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Escape for the day to the Isles of Scilly

If you're visiting Cornwall and want to do something amazing, why not visit the Isles of Scilly? Lying just 30 miles off Land’s End, they are England’s smallest Area of Outstanding Natural Beauty, and getting there is half the fun!
Imagine taking the kids to a remote and rocky inhabited island which has no cars, fantastic wildlife and totally unpolluted air. Then imagine the fun of getting there by helicopter!

The five inhabited islands that make up the Scilly Isles are St Mary’s, St Martin’s, Tresco, Bryher and St Agnes with 50 smaller islands surrounding them. The islands are known for their subtropical vegetation, white sandy beaches, wildflowers, butterflies and birdlife.

The cheapest way to get there is on the Scillonian III which sails from Penzance to St Mary’s from March to early November and takes about 2½ hours each way. However, the most exciting way to visit is by helicopter. Flying from Penzance to St Mary’s and Tresco, it is more expensive than by boat but only takes 20 minutes, leaving you with a full day to explore the islands.

Things to do on the Scilly Isles

Boat trips depart from each of the islands’ jetties on seal watching trips or on an inter-island water taxi service. One company runs exciting jet boats which speed over the waves in an exhilarating ride. You can see the remote Bishop Rock Lighthouse which is beyond the Western Rocks.

A good way to get around St Mary’s and Tresco is by bike. It is safe, fun and bike rentals are available on both islands. Another fun thing to do as a family is follow one of the two nature trails on St Mary’s. There are some excellent leaflets telling you what to look out for, available from the Wildlife Trust Visitor Centre on Hugh Town Quay.

Tresco is best known for its beautiful Abbey Gardens. The exotic landscaping was created in the 19th century by Augustus Smith who imported plants from all over the world. The mild climate ensures that bamboos, palms, proteas, agave, strelitzia and even banana plants flourish. Architectural features along the winding footpaths include the ruins of the abbey itself along with pools, grottoes, a Shell House mural, statues and King Neptune himself.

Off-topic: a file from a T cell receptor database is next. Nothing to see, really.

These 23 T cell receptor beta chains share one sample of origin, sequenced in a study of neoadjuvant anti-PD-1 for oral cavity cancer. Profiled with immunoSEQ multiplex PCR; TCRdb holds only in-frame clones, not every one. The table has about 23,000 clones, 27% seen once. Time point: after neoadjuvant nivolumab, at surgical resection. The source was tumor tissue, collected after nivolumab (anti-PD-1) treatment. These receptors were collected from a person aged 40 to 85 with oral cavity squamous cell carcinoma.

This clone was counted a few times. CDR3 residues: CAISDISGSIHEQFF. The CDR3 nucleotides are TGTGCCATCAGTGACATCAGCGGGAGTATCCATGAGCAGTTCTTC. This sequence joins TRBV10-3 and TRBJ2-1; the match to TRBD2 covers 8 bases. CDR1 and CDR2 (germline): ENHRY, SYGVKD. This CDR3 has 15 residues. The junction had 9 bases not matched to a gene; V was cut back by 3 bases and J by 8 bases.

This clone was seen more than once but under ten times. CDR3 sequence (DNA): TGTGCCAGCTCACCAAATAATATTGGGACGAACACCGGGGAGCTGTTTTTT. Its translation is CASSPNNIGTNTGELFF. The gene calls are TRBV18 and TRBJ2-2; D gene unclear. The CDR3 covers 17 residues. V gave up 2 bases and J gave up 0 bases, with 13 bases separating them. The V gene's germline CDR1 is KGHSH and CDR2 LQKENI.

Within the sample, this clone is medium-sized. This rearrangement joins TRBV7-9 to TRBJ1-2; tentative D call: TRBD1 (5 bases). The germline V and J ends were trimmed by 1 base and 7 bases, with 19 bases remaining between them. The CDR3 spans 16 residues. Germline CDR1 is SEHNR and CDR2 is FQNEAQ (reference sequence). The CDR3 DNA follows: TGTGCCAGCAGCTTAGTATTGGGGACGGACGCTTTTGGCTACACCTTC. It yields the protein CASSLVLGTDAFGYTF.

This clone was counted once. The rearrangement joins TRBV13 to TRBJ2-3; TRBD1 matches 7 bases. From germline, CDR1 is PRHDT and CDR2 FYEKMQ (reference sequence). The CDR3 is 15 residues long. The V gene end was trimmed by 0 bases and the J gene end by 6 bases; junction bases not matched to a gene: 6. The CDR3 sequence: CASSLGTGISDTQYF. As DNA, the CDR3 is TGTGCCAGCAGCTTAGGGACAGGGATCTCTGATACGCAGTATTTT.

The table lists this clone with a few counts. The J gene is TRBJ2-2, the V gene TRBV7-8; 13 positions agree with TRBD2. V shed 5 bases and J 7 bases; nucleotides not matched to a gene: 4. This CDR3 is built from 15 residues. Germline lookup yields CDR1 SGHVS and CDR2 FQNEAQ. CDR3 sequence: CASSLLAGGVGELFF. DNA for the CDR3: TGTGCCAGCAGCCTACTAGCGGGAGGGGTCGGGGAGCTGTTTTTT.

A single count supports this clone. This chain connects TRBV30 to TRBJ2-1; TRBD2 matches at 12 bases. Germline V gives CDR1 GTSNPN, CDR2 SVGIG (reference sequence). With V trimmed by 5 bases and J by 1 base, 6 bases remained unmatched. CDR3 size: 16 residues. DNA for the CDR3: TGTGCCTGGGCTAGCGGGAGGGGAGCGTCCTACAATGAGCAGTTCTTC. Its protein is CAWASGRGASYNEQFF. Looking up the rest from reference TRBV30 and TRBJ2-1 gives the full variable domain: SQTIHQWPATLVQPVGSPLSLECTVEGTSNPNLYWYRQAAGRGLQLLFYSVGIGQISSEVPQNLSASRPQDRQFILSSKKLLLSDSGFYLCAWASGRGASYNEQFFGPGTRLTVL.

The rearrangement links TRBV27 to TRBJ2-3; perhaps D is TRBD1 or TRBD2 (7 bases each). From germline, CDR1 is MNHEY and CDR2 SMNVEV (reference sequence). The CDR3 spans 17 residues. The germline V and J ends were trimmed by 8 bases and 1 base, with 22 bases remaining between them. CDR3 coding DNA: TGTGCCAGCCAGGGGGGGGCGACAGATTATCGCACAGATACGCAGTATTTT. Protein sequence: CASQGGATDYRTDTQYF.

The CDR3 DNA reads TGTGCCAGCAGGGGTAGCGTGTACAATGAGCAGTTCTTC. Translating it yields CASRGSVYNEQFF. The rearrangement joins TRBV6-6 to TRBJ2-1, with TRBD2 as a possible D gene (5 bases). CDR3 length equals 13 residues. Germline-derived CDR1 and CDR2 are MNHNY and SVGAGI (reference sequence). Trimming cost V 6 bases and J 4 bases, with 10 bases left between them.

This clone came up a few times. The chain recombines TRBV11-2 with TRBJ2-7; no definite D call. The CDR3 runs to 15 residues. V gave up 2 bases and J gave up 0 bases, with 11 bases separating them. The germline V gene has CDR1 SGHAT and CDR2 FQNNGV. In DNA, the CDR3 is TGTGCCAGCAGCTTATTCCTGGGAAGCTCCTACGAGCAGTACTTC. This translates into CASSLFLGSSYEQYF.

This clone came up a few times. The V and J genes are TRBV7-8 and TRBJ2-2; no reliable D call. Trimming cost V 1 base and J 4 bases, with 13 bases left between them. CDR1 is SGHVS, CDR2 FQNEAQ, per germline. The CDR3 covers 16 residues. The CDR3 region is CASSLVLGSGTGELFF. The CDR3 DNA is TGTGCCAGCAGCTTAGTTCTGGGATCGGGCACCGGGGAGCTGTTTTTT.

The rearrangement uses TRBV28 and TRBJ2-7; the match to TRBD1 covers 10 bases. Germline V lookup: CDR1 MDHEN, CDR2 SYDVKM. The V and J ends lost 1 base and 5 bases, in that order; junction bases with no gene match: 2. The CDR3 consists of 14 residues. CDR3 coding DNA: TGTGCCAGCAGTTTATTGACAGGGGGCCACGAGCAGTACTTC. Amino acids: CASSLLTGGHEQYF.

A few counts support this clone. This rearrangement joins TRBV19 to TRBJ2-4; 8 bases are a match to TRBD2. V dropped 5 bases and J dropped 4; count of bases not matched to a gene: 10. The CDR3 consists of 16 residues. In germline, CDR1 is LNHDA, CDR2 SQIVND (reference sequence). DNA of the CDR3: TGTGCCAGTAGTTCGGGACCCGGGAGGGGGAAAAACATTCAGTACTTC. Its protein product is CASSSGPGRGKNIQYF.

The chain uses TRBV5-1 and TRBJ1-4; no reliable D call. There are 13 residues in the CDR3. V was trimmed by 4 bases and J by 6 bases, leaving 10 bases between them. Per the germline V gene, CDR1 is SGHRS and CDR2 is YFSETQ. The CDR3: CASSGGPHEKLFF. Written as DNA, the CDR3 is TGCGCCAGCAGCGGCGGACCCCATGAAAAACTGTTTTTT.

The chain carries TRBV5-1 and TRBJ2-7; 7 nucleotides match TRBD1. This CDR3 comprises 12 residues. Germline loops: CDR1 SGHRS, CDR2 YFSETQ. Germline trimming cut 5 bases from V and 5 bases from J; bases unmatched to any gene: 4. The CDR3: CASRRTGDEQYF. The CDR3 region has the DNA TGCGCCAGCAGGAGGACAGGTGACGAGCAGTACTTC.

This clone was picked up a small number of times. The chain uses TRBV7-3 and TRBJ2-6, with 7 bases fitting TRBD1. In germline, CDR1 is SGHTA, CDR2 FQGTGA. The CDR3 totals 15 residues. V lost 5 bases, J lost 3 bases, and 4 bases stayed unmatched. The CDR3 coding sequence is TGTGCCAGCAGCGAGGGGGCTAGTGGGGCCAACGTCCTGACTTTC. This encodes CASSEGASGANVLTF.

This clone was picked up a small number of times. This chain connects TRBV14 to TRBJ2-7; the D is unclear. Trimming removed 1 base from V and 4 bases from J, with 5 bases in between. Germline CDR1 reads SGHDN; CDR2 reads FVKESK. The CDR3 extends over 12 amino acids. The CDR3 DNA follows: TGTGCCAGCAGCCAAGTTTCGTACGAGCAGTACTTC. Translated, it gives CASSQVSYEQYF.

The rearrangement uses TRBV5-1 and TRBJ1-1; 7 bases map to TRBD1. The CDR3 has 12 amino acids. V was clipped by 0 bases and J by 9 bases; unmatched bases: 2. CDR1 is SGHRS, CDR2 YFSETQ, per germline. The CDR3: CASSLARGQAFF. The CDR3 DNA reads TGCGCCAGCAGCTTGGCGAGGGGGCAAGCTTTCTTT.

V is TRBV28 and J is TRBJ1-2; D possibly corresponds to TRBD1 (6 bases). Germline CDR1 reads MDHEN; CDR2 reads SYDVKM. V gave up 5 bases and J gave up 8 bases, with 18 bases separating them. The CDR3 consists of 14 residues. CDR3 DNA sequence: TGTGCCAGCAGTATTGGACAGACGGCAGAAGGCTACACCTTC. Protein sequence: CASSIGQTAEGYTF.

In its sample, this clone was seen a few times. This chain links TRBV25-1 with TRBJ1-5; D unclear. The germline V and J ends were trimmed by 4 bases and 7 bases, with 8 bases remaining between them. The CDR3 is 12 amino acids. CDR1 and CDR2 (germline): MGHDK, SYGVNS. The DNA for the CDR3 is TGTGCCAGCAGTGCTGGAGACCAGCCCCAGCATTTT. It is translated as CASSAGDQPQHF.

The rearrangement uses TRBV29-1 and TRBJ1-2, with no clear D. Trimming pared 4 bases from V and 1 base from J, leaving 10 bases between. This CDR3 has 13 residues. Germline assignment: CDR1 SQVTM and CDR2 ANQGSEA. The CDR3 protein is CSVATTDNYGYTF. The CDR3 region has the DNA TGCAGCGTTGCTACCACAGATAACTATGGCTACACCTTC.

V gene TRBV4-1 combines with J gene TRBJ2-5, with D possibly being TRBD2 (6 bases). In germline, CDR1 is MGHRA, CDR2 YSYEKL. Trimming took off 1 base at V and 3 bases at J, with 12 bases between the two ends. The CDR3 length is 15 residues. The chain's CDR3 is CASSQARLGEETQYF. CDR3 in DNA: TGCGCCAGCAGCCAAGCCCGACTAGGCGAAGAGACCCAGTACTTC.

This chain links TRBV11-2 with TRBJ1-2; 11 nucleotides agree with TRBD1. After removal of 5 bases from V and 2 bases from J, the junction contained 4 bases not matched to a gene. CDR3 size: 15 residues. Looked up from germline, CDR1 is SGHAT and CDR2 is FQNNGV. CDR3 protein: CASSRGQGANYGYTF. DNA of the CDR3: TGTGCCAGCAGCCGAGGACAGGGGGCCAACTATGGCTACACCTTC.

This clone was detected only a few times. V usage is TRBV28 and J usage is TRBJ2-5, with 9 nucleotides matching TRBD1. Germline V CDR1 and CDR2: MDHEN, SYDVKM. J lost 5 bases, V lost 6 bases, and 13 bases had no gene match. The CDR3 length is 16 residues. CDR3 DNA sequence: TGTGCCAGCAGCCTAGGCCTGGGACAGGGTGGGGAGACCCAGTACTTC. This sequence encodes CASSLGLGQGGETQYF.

Nearby is the Valhalla Museum which is fascinating and unique. It has a collection of carved ships’ figureheads and other interesting exhibits reclaimed from shipwrecks that foundered on the surrounding rocks.

If you reach the island of St Agnes, head for the Big Pool. It was the site of a 17th century shipwreck and its cargo can still be found in the shallow waters. Unfortunately, it was not carrying gold coins but beads, and they are still easy to find. The island of Bryher has several bronze age cairns and is very unspoilt. St Martin’s has a beautiful beach at Great Bay and you can walk to White Island at low tide.

There are miles of walking paths all over the islands, with few steep hills to contend with on these flat isles. Outdoor cafés serve lunches and cream teas and there are plenty of sunny beaches and grassy headlands for enjoying a picnic before your return to the mainland.

About Gillian Birch

Born in Cheshire, Gillian Birch moved to Cornwall at her earliest opportunity and never looked back. After 20 years, her ongoing discovery of popular attractions, quiet footpaths and local eateries has made her a fount of knowledge as she entertains readers with her informative articles on the hidden gems of Devon & Cornwall from a local point-of-view.

Find Gillian on Google+, and Twitter.

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